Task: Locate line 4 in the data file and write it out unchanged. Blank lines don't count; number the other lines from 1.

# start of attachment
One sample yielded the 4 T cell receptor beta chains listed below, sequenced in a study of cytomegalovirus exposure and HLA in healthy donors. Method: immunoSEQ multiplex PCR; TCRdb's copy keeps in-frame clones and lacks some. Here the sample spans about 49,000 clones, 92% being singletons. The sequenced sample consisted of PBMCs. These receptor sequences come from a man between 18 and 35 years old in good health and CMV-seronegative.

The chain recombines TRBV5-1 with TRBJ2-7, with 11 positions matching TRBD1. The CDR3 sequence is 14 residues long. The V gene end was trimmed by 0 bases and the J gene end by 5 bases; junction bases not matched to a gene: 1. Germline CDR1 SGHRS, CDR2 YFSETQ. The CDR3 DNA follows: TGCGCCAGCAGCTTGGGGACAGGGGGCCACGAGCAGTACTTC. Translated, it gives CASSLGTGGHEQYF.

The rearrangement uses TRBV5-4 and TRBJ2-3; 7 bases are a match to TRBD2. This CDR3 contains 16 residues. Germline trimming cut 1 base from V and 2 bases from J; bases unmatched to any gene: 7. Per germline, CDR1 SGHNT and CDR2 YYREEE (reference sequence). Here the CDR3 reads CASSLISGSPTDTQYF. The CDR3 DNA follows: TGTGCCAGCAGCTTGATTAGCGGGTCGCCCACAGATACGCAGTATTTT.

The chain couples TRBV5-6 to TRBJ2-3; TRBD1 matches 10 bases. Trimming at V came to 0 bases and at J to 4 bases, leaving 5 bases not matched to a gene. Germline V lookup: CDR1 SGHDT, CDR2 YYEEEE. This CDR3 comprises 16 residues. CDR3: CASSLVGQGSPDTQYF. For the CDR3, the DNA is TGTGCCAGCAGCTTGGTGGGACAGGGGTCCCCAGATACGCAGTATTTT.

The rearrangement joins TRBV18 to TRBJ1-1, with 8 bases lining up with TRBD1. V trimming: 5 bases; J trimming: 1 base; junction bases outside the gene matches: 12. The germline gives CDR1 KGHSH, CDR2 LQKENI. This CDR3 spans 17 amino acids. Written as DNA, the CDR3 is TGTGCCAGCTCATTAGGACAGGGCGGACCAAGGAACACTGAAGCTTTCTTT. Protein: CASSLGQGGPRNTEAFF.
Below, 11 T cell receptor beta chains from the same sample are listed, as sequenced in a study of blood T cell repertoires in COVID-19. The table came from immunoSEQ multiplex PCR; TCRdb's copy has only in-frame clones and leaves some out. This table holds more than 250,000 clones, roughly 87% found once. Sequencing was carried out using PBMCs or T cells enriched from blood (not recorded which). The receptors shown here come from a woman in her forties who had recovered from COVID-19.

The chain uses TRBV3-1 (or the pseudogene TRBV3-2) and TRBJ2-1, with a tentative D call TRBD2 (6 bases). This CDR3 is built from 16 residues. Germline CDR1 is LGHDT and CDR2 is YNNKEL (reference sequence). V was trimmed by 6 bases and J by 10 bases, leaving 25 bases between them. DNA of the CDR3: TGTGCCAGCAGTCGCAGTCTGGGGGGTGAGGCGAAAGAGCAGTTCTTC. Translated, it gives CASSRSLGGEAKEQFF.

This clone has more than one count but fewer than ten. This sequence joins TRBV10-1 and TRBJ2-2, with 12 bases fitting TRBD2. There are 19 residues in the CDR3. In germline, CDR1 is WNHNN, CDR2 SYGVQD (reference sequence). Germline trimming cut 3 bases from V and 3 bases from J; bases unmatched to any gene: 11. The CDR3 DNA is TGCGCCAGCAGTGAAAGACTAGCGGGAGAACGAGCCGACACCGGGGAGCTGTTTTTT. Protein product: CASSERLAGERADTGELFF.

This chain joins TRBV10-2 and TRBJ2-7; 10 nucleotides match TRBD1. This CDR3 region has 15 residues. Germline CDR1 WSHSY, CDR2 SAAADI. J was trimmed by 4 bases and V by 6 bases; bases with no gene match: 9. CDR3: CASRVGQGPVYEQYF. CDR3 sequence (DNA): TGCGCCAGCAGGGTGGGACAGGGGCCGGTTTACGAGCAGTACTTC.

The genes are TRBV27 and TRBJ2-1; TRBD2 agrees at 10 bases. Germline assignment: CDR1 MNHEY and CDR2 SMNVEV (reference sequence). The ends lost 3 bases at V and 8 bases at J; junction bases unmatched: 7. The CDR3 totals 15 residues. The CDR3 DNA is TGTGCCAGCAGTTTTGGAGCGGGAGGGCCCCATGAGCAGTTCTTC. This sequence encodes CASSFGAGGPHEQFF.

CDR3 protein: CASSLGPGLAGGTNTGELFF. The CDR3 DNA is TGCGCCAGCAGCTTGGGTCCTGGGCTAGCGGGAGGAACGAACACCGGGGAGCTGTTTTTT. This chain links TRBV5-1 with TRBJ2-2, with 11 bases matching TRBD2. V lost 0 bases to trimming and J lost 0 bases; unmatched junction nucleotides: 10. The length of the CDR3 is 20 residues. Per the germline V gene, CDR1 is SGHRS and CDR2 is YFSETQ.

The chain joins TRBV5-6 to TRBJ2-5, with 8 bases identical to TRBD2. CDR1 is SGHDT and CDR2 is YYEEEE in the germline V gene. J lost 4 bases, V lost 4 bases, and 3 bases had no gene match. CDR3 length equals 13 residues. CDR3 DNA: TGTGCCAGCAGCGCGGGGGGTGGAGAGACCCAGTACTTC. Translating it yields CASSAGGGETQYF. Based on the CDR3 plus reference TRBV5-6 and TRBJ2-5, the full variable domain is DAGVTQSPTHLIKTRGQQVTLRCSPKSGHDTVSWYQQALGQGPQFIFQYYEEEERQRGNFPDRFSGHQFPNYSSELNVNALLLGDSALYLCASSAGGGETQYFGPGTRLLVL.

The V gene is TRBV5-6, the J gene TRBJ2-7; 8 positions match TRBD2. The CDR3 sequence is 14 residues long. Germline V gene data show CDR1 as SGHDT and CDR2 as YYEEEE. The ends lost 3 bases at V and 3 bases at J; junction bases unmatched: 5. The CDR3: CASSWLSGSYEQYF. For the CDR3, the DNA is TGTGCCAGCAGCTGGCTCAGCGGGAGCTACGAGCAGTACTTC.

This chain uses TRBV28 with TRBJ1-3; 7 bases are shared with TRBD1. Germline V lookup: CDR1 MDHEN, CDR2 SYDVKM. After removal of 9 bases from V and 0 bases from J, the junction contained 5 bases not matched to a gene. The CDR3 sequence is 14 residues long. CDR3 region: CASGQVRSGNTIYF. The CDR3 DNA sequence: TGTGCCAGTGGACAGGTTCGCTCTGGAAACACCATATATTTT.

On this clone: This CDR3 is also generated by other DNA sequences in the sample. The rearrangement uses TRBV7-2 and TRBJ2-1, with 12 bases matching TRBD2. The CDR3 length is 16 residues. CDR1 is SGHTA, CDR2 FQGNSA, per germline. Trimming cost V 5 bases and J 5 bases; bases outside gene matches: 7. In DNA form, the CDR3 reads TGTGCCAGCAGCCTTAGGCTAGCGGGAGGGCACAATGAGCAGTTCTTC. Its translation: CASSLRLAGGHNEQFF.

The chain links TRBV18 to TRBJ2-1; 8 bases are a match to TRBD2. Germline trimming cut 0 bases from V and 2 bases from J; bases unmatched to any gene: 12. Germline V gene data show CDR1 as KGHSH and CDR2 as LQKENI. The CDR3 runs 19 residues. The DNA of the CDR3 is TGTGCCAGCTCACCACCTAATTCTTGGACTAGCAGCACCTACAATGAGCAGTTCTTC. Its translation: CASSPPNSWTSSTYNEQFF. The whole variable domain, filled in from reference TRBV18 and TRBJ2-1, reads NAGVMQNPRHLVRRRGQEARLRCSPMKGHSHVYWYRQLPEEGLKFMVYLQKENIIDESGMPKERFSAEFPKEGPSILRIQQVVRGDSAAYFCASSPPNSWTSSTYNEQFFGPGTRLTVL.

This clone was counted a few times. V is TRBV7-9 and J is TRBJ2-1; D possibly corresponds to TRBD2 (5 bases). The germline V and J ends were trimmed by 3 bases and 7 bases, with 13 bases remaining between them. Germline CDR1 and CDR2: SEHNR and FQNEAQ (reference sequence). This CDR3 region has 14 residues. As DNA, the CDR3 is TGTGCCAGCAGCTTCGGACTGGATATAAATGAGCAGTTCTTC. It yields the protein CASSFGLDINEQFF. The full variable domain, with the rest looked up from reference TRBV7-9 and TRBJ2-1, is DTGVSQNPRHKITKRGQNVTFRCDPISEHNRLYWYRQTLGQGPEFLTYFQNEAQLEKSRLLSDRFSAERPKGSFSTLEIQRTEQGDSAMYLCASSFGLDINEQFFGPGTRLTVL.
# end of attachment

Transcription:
The chain couples TRBV5-6 to TRBJ2-3; TRBD1 matches 10 bases. Trimming at V came to 0 bases and at J to 4 bases, leaving 5 bases not matched to a gene. Germline V lookup: CDR1 SGHDT, CDR2 YYEEEE. This CDR3 comprises 16 residues. CDR3: CASSLVGQGSPDTQYF. For the CDR3, the DNA is TGTGCCAGCAGCTTGGTGGGACAGGGGTCCCCAGATACGCAGTATTTT.